So, the question is:  What is to be done with the people who take more than they give?  I really don’t know.  There are too many variables for a one-response-fits-all kind of answer.  I do know this:  God’s grace is complete.  We are called to love in Truth.  Relationships don’t benefit from shoving the Truth under the rug.

I have been a record-keeper in the past, and I gave that to Jesus a long time ago.  I asked for freedom from keeping score, and He helped me get it.  I don’t want to give out of obligation, and I don’t want to remember every offense.  I want to serve where God calls me to serve, loving as I want to be loved.  Having said that, I’m okay saying “no” when people try to take too much.  I’m also more than happy to give myself some space from the folks who try to suck me dry.  This is actually one really big reason that I don’t have a smartphone.  I don’t want to be on call for other people all of the time.  There’s a big difference in giving generously and in giving constantly.  This is one of the healthy boundaries my husband and I have set.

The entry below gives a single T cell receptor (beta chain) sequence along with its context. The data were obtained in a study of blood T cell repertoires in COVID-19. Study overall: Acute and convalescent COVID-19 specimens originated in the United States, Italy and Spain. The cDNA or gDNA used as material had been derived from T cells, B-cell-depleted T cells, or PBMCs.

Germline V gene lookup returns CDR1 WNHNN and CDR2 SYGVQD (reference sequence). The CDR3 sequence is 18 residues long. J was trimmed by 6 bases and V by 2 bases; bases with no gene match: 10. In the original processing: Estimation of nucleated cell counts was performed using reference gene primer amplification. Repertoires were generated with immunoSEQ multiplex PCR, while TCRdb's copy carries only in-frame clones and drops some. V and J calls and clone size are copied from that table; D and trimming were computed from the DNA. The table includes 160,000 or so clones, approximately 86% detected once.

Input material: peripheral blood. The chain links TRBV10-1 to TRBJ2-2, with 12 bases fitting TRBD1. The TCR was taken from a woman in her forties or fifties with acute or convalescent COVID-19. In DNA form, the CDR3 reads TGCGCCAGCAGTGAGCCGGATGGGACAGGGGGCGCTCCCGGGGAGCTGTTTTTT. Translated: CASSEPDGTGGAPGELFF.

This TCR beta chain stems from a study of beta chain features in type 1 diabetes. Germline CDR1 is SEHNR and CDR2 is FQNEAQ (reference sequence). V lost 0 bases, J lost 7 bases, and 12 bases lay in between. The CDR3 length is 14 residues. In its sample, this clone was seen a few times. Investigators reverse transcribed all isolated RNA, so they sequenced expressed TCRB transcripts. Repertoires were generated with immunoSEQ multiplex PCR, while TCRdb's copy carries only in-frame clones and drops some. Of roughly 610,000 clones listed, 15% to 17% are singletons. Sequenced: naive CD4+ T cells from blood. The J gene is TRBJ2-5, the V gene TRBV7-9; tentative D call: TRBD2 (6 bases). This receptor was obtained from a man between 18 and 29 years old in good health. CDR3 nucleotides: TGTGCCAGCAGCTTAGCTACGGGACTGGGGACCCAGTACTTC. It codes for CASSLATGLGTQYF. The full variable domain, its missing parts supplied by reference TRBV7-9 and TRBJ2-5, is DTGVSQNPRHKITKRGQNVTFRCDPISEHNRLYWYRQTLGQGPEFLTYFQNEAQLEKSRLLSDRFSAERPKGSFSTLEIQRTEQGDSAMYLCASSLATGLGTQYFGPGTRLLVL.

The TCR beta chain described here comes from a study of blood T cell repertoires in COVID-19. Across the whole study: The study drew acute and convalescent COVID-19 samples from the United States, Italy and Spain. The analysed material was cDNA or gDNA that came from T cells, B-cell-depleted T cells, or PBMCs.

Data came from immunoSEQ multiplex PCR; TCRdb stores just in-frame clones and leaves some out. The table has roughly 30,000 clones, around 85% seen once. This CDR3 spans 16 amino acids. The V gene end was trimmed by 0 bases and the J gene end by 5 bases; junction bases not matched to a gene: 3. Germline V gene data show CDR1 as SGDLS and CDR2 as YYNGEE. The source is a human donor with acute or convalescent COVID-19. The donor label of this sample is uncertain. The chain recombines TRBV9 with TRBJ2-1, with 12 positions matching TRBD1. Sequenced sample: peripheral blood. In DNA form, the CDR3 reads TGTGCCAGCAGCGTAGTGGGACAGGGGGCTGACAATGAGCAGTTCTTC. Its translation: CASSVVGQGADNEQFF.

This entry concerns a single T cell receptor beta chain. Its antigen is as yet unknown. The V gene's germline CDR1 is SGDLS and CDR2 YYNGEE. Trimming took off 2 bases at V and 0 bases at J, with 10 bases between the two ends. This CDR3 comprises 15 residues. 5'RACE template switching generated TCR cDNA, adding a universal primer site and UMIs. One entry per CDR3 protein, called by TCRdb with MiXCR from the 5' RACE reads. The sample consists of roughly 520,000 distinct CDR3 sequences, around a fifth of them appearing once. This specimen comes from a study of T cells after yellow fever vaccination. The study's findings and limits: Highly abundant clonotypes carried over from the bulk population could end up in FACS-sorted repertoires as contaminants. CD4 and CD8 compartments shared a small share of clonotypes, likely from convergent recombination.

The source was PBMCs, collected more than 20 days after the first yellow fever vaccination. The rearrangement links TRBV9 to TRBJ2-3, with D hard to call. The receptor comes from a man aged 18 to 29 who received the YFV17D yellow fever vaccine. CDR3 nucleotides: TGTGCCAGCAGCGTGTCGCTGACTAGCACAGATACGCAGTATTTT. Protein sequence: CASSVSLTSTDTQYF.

I wish relationships were easier, but sometimes they just aren’t.  I wish I was more selfless, less overly-sensitive, more patient.  I can work toward these things, but the fact of the matter is that I will never be perfect.  I do know, though, that I want to give more than I take.  And, when people out-give me, I want them to know how incredibly, completely, totally grateful I am.  I want them to know that I know I’ve been out-given and that I super-duper appreciate their selflessness.  I don’t want them to ever think I take them for granted.  Then, I want to pay that kind of generosity forward–in my own way with my own gifts and in God’s good time.